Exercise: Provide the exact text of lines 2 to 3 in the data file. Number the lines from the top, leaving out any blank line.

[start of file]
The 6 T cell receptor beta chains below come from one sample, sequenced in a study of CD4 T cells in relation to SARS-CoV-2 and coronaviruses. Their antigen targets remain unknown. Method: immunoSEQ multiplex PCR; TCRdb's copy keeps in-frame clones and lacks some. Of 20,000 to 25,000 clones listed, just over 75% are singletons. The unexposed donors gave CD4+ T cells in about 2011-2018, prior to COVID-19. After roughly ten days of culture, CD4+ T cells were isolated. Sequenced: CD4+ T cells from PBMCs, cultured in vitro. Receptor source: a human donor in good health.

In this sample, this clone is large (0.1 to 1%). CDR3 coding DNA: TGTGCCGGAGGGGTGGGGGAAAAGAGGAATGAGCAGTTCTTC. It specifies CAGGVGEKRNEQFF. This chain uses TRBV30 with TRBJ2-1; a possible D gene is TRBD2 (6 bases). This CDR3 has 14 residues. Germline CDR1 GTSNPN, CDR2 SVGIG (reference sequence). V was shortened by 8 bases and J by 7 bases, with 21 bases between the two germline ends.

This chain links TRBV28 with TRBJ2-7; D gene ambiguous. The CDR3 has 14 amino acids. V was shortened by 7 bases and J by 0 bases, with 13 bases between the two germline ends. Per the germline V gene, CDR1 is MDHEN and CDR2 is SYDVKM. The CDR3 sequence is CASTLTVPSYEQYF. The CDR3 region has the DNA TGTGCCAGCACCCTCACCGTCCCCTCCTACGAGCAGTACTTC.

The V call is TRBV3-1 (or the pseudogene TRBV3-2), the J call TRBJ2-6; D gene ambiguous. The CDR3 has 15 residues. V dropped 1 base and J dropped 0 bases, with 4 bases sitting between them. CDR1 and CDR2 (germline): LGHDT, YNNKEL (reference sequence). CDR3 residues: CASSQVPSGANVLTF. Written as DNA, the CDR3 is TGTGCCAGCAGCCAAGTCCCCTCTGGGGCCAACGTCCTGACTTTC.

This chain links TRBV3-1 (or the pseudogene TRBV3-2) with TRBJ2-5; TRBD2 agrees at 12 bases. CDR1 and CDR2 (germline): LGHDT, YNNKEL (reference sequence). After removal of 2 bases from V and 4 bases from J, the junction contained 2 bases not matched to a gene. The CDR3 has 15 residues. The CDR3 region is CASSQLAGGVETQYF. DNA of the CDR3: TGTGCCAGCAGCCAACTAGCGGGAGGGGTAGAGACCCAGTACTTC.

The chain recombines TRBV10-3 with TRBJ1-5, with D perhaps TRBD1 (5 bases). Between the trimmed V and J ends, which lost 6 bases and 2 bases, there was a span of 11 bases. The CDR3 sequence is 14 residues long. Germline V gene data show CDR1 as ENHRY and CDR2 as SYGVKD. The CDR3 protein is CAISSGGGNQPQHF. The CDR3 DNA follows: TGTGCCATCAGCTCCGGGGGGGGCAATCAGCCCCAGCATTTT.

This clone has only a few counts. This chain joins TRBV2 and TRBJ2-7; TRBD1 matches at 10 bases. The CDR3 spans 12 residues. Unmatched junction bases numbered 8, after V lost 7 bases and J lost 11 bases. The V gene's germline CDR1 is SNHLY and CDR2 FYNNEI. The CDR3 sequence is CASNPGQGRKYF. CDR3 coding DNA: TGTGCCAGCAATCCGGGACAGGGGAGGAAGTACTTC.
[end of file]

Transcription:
In this sample, this clone is large (0.1 to 1%). CDR3 coding DNA: TGTGCCGGAGGGGTGGGGGAAAAGAGGAATGAGCAGTTCTTC. It specifies CAGGVGEKRNEQFF. This chain uses TRBV30 with TRBJ2-1; a possible D gene is TRBD2 (6 bases). This CDR3 has 14 residues. Germline CDR1 GTSNPN, CDR2 SVGIG (reference sequence). V was shortened by 8 bases and J by 7 bases, with 21 bases between the two germline ends.

This chain links TRBV28 with TRBJ2-7; D gene ambiguous. The CDR3 has 14 amino acids. V was shortened by 7 bases and J by 0 bases, with 13 bases between the two germline ends. Per the germline V gene, CDR1 is MDHEN and CDR2 is SYDVKM. The CDR3 sequence is CASTLTVPSYEQYF. The CDR3 region has the DNA TGTGCCAGCACCCTCACCGTCCCCTCCTACGAGCAGTACTTC.